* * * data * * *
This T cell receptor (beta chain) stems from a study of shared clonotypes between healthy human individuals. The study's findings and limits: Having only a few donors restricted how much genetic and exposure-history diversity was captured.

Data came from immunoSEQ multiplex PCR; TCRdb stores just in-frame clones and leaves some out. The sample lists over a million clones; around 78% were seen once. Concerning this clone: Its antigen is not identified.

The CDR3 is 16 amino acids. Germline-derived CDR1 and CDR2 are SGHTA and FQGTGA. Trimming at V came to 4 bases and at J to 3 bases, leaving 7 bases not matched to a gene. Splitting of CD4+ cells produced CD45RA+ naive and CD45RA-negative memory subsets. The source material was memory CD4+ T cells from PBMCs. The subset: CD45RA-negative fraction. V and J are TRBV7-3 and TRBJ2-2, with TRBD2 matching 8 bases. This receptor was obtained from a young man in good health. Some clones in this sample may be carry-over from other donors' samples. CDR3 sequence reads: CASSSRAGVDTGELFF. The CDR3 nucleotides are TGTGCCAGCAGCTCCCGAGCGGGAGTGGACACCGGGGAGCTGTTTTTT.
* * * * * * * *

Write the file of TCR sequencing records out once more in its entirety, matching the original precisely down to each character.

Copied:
This T cell receptor (beta chain) stems from a study of shared clonotypes between healthy human individuals. The study's findings and limits: Having only a few donors restricted how much genetic and exposure-history diversity was captured.

Data came from immunoSEQ multiplex PCR; TCRdb stores just in-frame clones and leaves some out. The sample lists over a million clones; around 78% were seen once. Concerning this clone: Its antigen is not identified.

The CDR3 is 16 amino acids. Germline-derived CDR1 and CDR2 are SGHTA and FQGTGA. Trimming at V came to 4 bases and at J to 3 bases, leaving 7 bases not matched to a gene. Splitting of CD4+ cells produced CD45RA+ naive and CD45RA-negative memory subsets. The source material was memory CD4+ T cells from PBMCs. The subset: CD45RA-negative fraction. V and J are TRBV7-3 and TRBJ2-2, with TRBD2 matching 8 bases. This receptor was obtained from a young man in good health. Some clones in this sample may be carry-over from other donors' samples. CDR3 sequence reads: CASSSRAGVDTGELFF. The CDR3 nucleotides are TGTGCCAGCAGCTCCCGAGCGGGAGTGGACACCGGGGAGCTGTTTTTT.